North Korean Threats Rattle Global Markets

Global markets were down Friday after fresh threats from North Korea revived the geopolitical fears that engulfed markets earlier this month.

The Stoxx Europe 600 fell 0.2% in the early minutes of trading, dragged down by falls in the financial and resources sectors. Bourses across Asia were also flashing red. On Wall Street, futures pointed to a 0.2% opening loss for the S&P 500.

North Korean Foreign Minister Ri Yong Ho said late Thursday in New York that the country may consider a nuclear test of "unprecedented scale" in the Pacific Ocean.

Those comments came after North Korean leader Kim Jong Un said he was considering the "highest level of hard-line countermeasure" in response to President Donald Trump's warning that the U.S. would annihilate North Korea if forced to defend itself or its allies.

This was likely causing investors to be "antsy heading into the weekend, " said Emmanuel Ng, an analyst at OCBC Bank.

Havens got a boost following the North Korean threats. The Japanese yen and the Swiss franc both advanced against the dollar, by 0.5% and 0.3% respectively, and gold rose 0.5%.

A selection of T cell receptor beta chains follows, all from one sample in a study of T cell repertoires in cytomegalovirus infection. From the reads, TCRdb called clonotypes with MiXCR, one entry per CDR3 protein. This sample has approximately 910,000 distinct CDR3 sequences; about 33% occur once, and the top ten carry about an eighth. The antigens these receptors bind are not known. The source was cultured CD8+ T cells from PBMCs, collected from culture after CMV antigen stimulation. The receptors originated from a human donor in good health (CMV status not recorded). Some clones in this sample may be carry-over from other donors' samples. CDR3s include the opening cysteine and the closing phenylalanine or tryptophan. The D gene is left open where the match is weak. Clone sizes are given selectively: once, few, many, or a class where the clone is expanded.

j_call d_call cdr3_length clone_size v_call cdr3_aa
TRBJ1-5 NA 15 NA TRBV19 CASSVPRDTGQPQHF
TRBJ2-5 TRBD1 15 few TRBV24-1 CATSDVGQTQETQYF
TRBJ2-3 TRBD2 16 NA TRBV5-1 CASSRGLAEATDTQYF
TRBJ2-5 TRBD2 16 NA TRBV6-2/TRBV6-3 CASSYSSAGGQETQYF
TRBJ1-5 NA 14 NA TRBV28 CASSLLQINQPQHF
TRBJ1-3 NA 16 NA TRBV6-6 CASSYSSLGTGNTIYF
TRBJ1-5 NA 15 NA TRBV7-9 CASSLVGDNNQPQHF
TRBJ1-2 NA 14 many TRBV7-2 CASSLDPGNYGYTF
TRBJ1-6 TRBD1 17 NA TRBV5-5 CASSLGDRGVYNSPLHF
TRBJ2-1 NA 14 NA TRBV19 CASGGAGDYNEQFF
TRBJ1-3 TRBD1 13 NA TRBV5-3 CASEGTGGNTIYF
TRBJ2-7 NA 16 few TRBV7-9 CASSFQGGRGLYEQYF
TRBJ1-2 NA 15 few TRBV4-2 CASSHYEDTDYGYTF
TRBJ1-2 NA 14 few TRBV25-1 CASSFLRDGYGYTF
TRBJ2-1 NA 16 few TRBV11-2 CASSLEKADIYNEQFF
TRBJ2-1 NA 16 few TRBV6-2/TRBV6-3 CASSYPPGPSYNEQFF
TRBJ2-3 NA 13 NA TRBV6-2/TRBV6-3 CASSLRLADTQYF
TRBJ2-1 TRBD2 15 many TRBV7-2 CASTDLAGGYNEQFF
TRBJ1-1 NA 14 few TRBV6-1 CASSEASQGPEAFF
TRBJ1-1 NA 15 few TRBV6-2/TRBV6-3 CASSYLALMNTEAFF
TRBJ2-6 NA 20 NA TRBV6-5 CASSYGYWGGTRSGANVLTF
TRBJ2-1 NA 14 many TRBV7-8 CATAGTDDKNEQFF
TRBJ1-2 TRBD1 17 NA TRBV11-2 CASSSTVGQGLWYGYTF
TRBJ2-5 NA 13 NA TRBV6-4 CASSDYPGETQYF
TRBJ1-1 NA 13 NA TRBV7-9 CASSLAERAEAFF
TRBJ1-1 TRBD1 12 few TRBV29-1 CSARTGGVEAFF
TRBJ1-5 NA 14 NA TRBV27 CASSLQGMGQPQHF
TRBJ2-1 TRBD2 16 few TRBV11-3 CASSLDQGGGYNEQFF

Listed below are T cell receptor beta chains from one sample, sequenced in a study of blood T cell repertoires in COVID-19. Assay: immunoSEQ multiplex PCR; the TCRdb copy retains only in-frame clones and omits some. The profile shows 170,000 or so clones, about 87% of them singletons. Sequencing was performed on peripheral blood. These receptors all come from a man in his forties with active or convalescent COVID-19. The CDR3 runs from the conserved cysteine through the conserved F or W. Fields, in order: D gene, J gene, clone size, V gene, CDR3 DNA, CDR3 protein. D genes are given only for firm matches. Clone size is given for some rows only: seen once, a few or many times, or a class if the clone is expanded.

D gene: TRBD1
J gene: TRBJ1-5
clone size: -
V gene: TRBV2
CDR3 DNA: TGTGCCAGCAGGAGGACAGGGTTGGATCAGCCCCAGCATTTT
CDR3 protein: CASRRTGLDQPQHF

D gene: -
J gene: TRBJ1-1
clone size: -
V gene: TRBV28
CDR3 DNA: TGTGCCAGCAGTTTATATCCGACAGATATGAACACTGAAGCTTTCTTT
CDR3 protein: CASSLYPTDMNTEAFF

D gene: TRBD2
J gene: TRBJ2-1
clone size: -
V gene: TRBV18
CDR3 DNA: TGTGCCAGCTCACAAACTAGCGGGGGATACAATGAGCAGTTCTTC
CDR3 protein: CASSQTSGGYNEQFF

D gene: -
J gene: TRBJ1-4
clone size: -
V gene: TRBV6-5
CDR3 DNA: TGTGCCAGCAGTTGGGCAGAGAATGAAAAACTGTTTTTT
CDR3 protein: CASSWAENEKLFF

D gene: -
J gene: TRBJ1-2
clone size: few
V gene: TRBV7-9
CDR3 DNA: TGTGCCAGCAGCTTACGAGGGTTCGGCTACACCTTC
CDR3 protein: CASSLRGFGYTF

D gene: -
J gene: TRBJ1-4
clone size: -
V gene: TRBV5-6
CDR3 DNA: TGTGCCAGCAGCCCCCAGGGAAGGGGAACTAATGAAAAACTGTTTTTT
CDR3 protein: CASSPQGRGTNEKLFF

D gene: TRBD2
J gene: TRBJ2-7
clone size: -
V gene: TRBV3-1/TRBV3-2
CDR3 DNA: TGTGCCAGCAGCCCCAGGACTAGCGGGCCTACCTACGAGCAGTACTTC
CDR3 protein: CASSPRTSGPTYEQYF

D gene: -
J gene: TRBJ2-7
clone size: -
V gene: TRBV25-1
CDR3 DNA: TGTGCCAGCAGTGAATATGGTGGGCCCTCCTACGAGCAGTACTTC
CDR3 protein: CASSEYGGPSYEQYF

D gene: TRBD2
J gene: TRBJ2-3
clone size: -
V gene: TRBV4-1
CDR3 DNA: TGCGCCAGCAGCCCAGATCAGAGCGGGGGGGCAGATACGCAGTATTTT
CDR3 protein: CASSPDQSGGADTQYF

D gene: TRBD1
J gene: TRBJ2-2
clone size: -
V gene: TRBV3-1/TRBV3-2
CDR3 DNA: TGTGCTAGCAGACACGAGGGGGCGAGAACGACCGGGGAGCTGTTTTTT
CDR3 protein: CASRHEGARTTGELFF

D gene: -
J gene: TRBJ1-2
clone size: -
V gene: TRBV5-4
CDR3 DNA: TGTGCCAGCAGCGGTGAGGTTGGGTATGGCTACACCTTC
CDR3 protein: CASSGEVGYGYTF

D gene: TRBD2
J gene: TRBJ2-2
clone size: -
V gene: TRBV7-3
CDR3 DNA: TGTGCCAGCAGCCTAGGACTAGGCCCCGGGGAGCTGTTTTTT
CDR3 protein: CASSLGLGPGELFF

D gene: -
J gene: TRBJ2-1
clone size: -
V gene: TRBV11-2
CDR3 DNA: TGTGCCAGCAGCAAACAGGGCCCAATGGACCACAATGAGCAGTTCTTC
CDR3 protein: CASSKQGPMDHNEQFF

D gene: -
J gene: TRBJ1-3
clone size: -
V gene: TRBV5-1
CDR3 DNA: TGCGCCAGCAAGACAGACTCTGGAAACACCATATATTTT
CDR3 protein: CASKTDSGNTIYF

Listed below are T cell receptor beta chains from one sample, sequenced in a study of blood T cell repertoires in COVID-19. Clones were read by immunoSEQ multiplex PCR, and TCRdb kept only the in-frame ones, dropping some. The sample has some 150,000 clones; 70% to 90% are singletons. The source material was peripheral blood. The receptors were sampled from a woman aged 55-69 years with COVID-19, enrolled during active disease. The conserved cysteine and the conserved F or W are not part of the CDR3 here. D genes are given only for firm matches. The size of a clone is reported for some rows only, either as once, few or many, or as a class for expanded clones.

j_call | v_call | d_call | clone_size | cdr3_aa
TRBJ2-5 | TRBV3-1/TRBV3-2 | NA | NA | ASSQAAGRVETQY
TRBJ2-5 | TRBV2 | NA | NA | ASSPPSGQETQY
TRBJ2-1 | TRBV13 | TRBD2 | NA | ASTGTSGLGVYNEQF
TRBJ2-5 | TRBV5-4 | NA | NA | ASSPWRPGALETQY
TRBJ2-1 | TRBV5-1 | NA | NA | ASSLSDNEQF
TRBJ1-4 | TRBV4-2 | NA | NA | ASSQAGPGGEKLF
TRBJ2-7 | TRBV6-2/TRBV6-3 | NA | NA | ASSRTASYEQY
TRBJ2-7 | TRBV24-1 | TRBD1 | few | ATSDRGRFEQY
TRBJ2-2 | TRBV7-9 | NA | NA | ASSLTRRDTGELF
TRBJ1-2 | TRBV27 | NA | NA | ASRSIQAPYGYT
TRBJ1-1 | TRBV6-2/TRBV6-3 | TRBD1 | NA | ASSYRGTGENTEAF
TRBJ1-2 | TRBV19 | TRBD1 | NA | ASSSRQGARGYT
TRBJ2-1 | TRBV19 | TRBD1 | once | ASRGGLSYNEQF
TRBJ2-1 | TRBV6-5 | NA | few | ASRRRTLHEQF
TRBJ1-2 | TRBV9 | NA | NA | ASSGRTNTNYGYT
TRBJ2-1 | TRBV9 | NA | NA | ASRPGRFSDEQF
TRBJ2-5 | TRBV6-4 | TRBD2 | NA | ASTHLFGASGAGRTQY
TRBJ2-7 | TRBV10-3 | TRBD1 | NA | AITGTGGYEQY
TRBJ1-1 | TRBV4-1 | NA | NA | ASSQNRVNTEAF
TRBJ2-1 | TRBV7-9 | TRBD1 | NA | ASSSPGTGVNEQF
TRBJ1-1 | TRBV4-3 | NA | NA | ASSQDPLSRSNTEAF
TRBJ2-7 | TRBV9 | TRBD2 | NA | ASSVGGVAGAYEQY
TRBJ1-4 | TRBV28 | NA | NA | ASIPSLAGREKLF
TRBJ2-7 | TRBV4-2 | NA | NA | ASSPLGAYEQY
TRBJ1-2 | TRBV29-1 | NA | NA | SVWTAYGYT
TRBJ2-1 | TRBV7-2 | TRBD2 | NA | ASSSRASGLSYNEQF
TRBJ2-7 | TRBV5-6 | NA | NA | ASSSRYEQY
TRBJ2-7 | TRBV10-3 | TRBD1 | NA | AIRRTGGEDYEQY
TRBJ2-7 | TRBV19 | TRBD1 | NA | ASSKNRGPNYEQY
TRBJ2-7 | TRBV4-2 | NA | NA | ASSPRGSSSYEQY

The geopolitical tensions overshadowed investors' focus this week on the Federal Reserve's next moves. The central bank suggested Wednesday that it was open to the possibility of an interest-rate increase in December.

Weak inflation numbers in recent months had made some investors skeptical the Fed would raise rates again in 2017. But after the Fed meeting Wednesday, investors now see a 75% chance of a rate rise by the end of the year, according to Fed-fund futures tracked by CME Group.

On Friday, 10-year Treasury yields were down at 2.257% from 2.278% on Thursday, with yields moving inversely to prices. The WSJ Dollar Index, which tracks the dollar against a basket of 16 currencies, was down 0.2%.

Investors were also looking to a key speech on Brexit by U.K. Prime Minister Theresa May on Friday and the German election on Sunday.

In Japan, gains in the yen sent the Nikkei Stock Average down 0.3% as a stronger currency would hurt the country's key export stocks. Hong Kong's Hang Seng was down 0.7%, while in South Korea the Kospi fell 0.8%.

In commodities, Brent crude rose 0.2% to $56.21 a barrel ahead of a meeting by members of the Organization of the Petroleum Exporting Countries on Friday.

Write to Georgi Kantchev at and Lucy Craymer at

(END) Dow Jones Newswires

September 22, 2017 03:49 ET (07:49 GMT)